Οι τοιχογραφίες του παρεκκλησίου της Μονής του Ιωάννου του Θεολόγου στην ΠάτμοPart of : Δελτίον της Χριστιανικής Αρχαιολογικής Εταιρείας ; Vol.32, 1989, pages 205-266
The Wall-paintings of the Chapel of the Virgin at the Monastery of St. John the Theologian on Patmos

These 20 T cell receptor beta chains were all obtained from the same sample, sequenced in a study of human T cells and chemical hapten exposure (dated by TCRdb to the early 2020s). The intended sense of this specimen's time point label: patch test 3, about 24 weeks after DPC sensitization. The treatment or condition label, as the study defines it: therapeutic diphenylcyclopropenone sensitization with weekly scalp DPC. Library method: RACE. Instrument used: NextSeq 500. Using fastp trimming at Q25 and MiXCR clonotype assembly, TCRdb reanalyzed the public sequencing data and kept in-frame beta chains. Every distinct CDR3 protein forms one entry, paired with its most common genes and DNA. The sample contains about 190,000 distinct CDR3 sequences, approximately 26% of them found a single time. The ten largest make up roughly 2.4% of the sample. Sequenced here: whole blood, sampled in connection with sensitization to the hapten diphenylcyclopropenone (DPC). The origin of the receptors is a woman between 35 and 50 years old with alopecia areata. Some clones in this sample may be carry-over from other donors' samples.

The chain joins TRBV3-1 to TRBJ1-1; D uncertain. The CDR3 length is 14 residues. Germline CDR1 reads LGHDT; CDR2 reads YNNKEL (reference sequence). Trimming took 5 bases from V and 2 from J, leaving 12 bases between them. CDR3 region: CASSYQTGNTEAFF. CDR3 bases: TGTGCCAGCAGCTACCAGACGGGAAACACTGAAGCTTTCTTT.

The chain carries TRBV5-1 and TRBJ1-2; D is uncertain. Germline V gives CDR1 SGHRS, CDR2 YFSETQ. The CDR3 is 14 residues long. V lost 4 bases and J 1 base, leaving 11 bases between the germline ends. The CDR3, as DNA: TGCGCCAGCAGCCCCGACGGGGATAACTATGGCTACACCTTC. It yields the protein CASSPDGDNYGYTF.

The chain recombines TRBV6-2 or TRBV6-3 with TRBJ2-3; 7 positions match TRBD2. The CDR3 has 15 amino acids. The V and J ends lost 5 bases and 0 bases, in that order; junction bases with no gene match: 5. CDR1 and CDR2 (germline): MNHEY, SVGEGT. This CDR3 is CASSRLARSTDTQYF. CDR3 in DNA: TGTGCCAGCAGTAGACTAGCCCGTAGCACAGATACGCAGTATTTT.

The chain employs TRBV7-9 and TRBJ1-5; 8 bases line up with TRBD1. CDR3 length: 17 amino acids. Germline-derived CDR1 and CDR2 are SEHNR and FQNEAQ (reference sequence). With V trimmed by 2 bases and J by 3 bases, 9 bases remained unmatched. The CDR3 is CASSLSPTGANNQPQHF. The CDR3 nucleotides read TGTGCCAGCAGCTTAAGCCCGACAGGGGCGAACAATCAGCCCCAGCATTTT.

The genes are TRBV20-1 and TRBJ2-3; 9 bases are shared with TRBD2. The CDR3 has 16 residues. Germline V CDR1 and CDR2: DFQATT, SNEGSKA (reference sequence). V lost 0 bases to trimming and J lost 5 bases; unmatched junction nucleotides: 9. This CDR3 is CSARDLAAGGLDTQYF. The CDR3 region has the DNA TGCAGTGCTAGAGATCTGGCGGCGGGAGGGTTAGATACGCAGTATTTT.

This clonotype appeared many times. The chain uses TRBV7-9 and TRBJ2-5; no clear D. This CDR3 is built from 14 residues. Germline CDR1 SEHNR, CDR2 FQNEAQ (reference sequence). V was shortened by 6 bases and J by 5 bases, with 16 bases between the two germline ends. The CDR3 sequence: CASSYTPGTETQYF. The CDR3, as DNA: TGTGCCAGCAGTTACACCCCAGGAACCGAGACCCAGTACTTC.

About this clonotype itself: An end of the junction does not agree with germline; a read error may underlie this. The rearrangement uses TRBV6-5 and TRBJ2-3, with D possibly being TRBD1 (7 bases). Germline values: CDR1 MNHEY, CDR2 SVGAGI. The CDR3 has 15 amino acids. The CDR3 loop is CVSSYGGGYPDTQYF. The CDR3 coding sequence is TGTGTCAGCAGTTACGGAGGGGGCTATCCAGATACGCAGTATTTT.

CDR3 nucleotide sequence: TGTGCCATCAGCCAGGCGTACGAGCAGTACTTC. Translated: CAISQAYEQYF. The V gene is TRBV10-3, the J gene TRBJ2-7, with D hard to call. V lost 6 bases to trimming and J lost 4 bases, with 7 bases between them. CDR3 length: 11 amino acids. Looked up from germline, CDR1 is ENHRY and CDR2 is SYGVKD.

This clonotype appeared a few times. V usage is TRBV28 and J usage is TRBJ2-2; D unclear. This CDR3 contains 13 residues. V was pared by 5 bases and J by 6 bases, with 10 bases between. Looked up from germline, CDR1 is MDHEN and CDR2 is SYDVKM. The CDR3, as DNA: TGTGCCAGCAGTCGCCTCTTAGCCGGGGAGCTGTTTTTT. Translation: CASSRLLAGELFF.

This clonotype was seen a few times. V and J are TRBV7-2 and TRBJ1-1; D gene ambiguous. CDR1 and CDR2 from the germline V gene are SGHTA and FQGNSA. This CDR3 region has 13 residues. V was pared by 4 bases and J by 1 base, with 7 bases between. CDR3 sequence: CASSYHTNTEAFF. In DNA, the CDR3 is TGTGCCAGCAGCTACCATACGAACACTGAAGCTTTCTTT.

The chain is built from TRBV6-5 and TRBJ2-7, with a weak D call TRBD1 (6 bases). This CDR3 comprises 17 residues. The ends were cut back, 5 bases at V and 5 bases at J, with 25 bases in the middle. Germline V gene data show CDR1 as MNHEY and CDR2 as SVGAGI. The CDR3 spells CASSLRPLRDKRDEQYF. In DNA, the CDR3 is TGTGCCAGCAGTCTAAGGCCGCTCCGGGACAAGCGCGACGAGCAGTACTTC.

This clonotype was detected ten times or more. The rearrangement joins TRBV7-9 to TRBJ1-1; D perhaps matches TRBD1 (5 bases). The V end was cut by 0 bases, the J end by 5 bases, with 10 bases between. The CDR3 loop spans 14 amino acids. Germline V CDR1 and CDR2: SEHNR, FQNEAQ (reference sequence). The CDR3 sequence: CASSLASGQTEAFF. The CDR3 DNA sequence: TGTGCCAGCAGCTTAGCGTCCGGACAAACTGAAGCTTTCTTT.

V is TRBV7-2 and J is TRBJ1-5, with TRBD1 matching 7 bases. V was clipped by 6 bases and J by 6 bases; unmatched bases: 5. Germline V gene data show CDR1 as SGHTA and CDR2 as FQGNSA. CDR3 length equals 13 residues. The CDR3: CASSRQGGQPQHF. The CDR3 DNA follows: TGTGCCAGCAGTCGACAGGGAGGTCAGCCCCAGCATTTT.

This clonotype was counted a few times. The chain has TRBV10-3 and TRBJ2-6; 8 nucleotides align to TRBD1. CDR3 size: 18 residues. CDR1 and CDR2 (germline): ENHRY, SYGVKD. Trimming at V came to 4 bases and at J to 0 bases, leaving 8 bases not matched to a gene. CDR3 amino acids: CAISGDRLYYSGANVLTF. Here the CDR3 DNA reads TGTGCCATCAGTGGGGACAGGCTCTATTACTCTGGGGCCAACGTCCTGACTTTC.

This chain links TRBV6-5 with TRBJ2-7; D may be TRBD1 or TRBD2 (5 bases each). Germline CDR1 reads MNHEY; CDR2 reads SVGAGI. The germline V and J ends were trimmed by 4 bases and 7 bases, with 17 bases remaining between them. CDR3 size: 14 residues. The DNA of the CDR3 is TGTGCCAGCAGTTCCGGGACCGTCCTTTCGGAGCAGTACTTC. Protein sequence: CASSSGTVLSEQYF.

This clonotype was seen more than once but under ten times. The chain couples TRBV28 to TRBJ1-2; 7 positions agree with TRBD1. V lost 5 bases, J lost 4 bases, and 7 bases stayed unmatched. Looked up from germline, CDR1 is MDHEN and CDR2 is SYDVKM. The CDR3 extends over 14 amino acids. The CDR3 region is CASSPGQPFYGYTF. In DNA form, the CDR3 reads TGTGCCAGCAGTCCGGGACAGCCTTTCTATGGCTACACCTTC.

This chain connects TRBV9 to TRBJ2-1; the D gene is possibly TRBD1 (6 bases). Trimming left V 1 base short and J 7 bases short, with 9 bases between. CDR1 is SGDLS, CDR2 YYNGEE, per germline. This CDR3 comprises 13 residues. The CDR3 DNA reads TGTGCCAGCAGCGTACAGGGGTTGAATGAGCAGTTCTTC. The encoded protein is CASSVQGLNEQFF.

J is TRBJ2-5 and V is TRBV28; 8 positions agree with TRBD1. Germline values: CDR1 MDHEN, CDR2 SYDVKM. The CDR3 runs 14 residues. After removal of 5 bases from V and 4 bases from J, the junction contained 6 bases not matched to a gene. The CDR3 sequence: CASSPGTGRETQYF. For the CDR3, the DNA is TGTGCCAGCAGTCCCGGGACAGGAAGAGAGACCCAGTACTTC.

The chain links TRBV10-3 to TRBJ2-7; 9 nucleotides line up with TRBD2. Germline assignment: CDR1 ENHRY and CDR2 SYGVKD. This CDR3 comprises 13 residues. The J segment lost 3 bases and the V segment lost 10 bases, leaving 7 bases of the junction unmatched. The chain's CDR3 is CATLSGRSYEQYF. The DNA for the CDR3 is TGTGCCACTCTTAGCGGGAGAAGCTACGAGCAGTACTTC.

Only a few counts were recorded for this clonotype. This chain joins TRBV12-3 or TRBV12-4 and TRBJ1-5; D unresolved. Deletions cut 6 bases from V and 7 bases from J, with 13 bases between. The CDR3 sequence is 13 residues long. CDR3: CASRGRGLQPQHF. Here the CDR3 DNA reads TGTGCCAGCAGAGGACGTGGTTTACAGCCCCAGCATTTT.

The patronage, program and dating of the south chapel of the monastery of St. John the Theologian on Patmos have been addressed in the past by several scholars.Until this time, however, the decoration has never beenunderstood within the context of the Monastery and itsholy men, and thus, past analyses have misinterpretedboth the donor and the intention of his decorative program. In his monographic study on the Monastery,Anastasios Orlandos dated the wall-paintings of the"chapel of the Virgin" on the south side of the katholikon, mainly on stylistic grounds, to the period between1185 and 1195, during the abbacy of Arsenios. In hisconclusions regarding the patronage of the chapel, however, no special attention was given to the contents ofthe iconographie program. By contrast, S. Papadopoulos, in his Guidebook of the Monastery on Patmos,made an astute observation regarding the identity of thedonor of the wall-paintings and their date. In his opinion, the presence of numerous portraits of bishops ofJerusalem should be connected with the Abbot Leontioswho subsequently became Patriarch of Jerusalem. Thehypothesis has been advanced that Leontios commissioned the wall-paintings during the period of his patriarchal office while he still remained head of the Monasteryof Patmos, i.e., between 1176 and 1180. This hypothesishas been accepted by recent scholarship. The presentstudy based on a re-examination of the iconographieprogram in conjunction with evidence provided by hagiographie sources, mainly the Life of St. Leontios, aswell as other testimonies, leads to the conclusion thatthe original decoration of this chapel was commissionedby the Abbot Arsenios as had been originally suggestedby Orlandos. The chapel, however, was not dedicated tothe Virgin, as has been taken for granted until now dueto a dedication of the chapel to the Virgin along with itsredecoration with a new layer of paintings, in 1745, butwas intended to honor the memory of Leontios, spiritual father of Arsenios, and his predecessor as abbot of theMonastery of Patmos. Leontios was the only abbot, other than the founder of the Monastery St. Christodoulos, to gain sainthood. On the basis of a reinterpretationof the decorative program, the frescoes may now safelybe dated shortly after 1185, the year of the death of St.Leontios.The extant decoration in the chapel includes the enthroned Virgin with Child (Figs. 3, 4, and 51) betweenthe Archangels Michael (Fig. 5) and Gabriel (Fig. 6) onthe east wall; the Hospitality of Abraham (Figs. 7-10,and 44) on the tympanum above the Virgin; the Presentation of the Virgin in the Temple (Figs. 34 and 35) onthe south wall of the sanctuary; the Meeting of Christand the Samaritan Woman (Fig. 36) and a variety ofChrist's Miracles (the Healing of the Paralytic, the Healing of the Man Born Blind, the Healing of the TenLepers, the Healing of the Bent Woman, etc.) (Figs. 26and 37-39) in the vaults and the upper part of the westwall, as well as an allegorical composition depicting achurch father as "source of wisdom" on the west wall,beneath the Miracle of the Bent Woman (Figs. 39, 40and 41). The special character of the program is determined, to a large extent, by the choice of depicted saintsin which portraits of the bishops of Jerusalem predominate. In the sanctuary, there is a portrait of James, thebrother of God, the first bishop of Jerusalem, as anofficiating prelate (Fig. 13), as well as portraits of twounidentified officiating bishops. On the north and southwalls of the chapel outside the sanctuary, at least eightmore bishops of the church of Jerusalem were represented in frontal poses. Among those depicted are Elijahof Jerusalem (Figs. 12 and 15), Makarios of Jerusalem(Figs. 11 and 42), Sallustios (Figs. 11 and 14), and probably Juvenal. With a few exceptions, the remaininghagiographie portraits are mostly those of bishops,presbyters, or deacons. Surprisingly, there are few portraits of monks, martyrs who were not members of theclergy, and no military saints. In addition, there are noprophets or patriarchs of the Old Testament. The saintsdepicted in the chapel, all of them confessors of the faith, who cover a wide geographical area, include theProtomartyr Stephen (Fig. 13), Loukianos, Sabinos(?),Theodoulos (Fig. 18), Gourias, Samonas and Abibos(Fig. 21), Niphon (Figs. 19 and 22) and Mokios (Figs. 20and 23), Markianos(?) (Fig. 19) and Martyrios(?) (Figs.20 and 24), Ismael, Manuel, and Sabel (Figs. 25-27), theSeven Sleepers of Ephesos (Figs. 26, 28-30 and 46),Hermylos and Stratonikos (Fig. 31) Xenophon and hissons Arkadios and Ioannis (Figs. 32 and 48), Nathanael,Ioannikios of Olympos in Bithynia, Gordios, Epimachos and Arethas (Fig. 33).Several factors reinforce the supposition that this chapelwas not originally dedicated to the Virgin. Most obviousis the complete absence of saints or hymnographersconnected in Byzantine theology with the Virgin and thefundamental role played by her in the Incarnation ofChrist. In addition, there are no figures such as St. Johnthe Baptist that might stress the intercessory content ofthe program —a concept essential for the program of achapel dedicated to the Virgin. On the contrary, thechoice of the saints depicted in the chapel may be explained through their biographies which share a crucialelement with the biography of St. Leontios: the persistent struggle for Orthodoxy. Furthermore, the selectionof scenes from the public life of Christ, decorating thevaulted roof and tympanum of the west wall, is not tiedto the Virgin, but rather, in their depiction of specificMiracles of Christ, may be tied directly to miracleswrought by St. Leontios. In fact, the only scene from thelife of the Virgin, her Presentation in the Temple (Figs.34 and 35), may also be regarded as a striking parallelfor the wonderous life of St. Leontios, which acquiredflesh and blood from the moment he abandoned worldlycares and devoted himself to God —that is, from themoment he chose the path of the priesthood.The hypothesis that the chapel was dedicated to St.Leontios provides alternate interpretations for severalscenes included in the program. The Hospitality of Abraham (Fig. 10) was included in the program not onlybecause of its symbolism relating to the Eucharist, butbecause it also symbolized the Holy Trinity. Accordingto written sources, Leontios, as Patriarch of Jerusalemin exile in Constantinople, took part in the theologicaldebate concerning an aspect of the Holy Trinity thatfound expression in the statement "My Father is greaterthan I" (John, 14:28). Codex 187 of Patmos, whichcontains the Life of Leontios, also incorporates a textwritten by him with the title "Chapters Concerning theHoly Trinity", which consists almost exclusively of acommentary on the above passage from the Gospelof John. A puzzling wall-painting, the allegorical composition showing a church father as "source ofwisdom" (Figs. 39-41) may now be understood in lightof the dedication of the chapel to St. Leontios. The figureof the church father is largely destroyed. He was sittingbefore a desk with a lectern and reading a book. Fromthe top of the lectern stem three springs of water, formingstreams at which various ecclesiastical and lay figuresare quenching their thirst. An aged monk (Fig. 41) isdistinguished from the others by his depiction in closeproximity to the church father. Orlandos was of theopinion that the scene represented St. John Chrysostomas "source of wisdom", a rare subject usually found fromthe second half of the 14th century onwards in icons andwall-paintings. According to the new interpretation ofthe iconographie program, the church father is Leontios,who seems from his Life to have been a skilled orator,and who is referred to as Chrysostom at another point ofthis text. Moreover, the earliest icon of Leontios in theMonastery of Patmos (Fig. 53) depicts him with thedistinctive features of St. John Chrysostom.The Life of St. Leontios provides a number of importantarguments that the south chapel of the monastery wasoriginally dedicated to this saint. Composed by the monkTheodosios Goudelis shortly after 1203, a few yearsfollowing the saint's death, the Life was commissionedby Arsenios, who provided personal testimony concerning the life of his spiritual father. The text is preserved intwo contemporary manuscripts of the Patmos Library,Codex 187 on parchment, and an unpublished scroll onpaper, datable to the beginning of the 13th century.According to the Life, Leontios was born in Strumica,Macedonia, but went to Constantinople while still ayoung man. He there became a monk and lived like aHoly Fool. He became the spiritual son of the exiledbishop of Tiberias and accompanied him when he returned to Palestine. They were obliged by unfavorablewinds to disembark at Patmos, where they visited theMonastery of St. John the Theologian, before continuingtheir journey as far as Cyprus. On Cyprus, the bishop ofTiberias urged Leontios to return to Patmos. Leontiosacquiesced to his advice and subsequently passed throughthe monastic ranks until he became oikonomos, andfinally in 1158, abbot of the Monastery. Leontios performed miracles while still a young man, and did so withincreasing frequency later. He travelled on Monasterybusiness, mainly to Crete and Constantinople. In Crete,he became acquainted with a young man named Antonios, later Arsenios, who became his pupil and followedhim to Patmos. On one of his visits to Constantinoplehe made the acquaintance of the drougarios Andronikos Kamateros, who introduced him to Manuel I Komnenos. The emperor offered to Leontios the vacant Metropolitan See of Russia and then that of Archbishop ofCyprus, but the latter declined both offers. In the end,he was elevated to the Patriarchal See of Jerusalem bythe emperor.Leontios was the only Orthodox patriarch to visit Jerusalem in order to assume his office during the periodof the Latin occupation. On his way to Jerusalem heperformed miracles on Cyprus, at Acre and, later,Nazareth. In Jerusalem he visited the Holy Sepulchre asan ordinary pilgrim, since the Latins frowned upon hispresence there. He was finally discovered on account ofhis miracles and their fame amongst the faithful, and wasnearly murdered by the Latins. He therefore left the HolyLand and, on the exhortation of Manuel I, returned toConstantinople. In the capital, the exiled patriarchvigorously opposed the illegal union that Andronikos Iultimately succeeded in bringing about between hisdaughter Eirene and Alexios II. He also took part in thetheological debate on the aspect of the doctrine of theHoly Trinity mentioned above. Leontios died at an oldage in Constantinople, on May 14,1185. He was interredin the church of St. Michael the Archangel at Steirou,where his relics continued to perform miracles.Leontios was appointed patriarch of Jerusalem in 1176,and from then until his death in 1185, never returned toPatmos. However he was kept informed of the Monastery's affairs by his spiritual son Arsenios, whom he hadappointed oikonomos of the Monastery. Leontios remained head of the monastery, at least in name, until1183, when he proclaimed Arsenios abbot. If the donation of funds for the chapel on Patmos was the patronage of Leontios, it must be assigned to the period between 1176 and 1183, and preferably after the date ofLeontios' return to Constantinople at the end of 1178 or1179. During this period Leontios could easily havemade use of the economic resources of the Monastery.The construction of a chapel on Patmos would onlymake sense if the Saint wished to be buried on the island, but this is not substantiated either by the Life or byhistorical realities. Moreover, Leontios was by temperament always inclined towards spiritual and theoreticalmatters rather than action. The Life fully confirms theevidence presented by the iconographie program of thechapel which precludes the possibility that Leontioshimself was the patron. By contrast, all the evidencereinforces the view that the cult of Leontios in the Monastery on Patmos was established by his successor asabbot, and spiritual son, Arsenios, who remained abbotuntil shortly before 1206. Arsenios was one of the mostactive abbots of the Monastery of Patmos in the Byzantine period. All the evidence suggests that he was thepromoter of the major building program at the Monastery which has been assigned by scholars to the 12thcentury. This program included, amongst other items,the addition of the exonarthex to the katholikon, thereconstruction of the chapel of the monastery's founderSt. Christodoulos, on the southwest side of the katholikon, the erection of the Leontios chapel on the southside, and the remodelling of the refectory. Arsenios alsocoordinated the composition of the Encomium of St.Christodoulos by the learned monk, Theodosios Goudelis, and the Life of St. Leontios by the same author.Arsenios was himself a calligrapher and manuscriptcopyist, and also coordinated the drawing up of a Catalogue of the books, sacred vessels, and precious iconsowned by the Monastery in 1200. The fact that the wallpaintings in the Leontios chapel, in the earliest layer ofthe refectory, and also frescoes in the Monastery's metochia on neighboring islands, can all be dated to theperiod when Arsenios was abbot, supports our view thatit was Arsenios who provided the inspiration and located the financing for the south chapel. His desire tocreate a memorial chapel to a man who was both hisspiritual father and an outstanding personality was inkeeping with the spiritual climate of the period.The cult of St. Leontios in the Monastery of Patmos wasnever very strong apart from the period of Arsenios andperhaps also in the 19th century. A small painted iconwith a portrait of the saint which can be dated to the endof the 14th century is preserved in the Monastery (Fig.53). In addition, there is a frontal depiction of Leontiosnext to the Dormition of St. Christodoulos on thepainted icon cover of the gilded silver revetment of thechest that contains Christodoulos' relics (Figs. 55 and56). The fortunes of the cult of St. Leontios on Patmosfollowed the trajectory which one would expect in thecase of a 12th-century saint who was not the founder of amonastery, and who was not buried in the Monasterythat was the center of his cult. The case of Leontiosaffords ample evidence for the study of spiritual kinship,an important aspect of the spiritual history ofByzantium.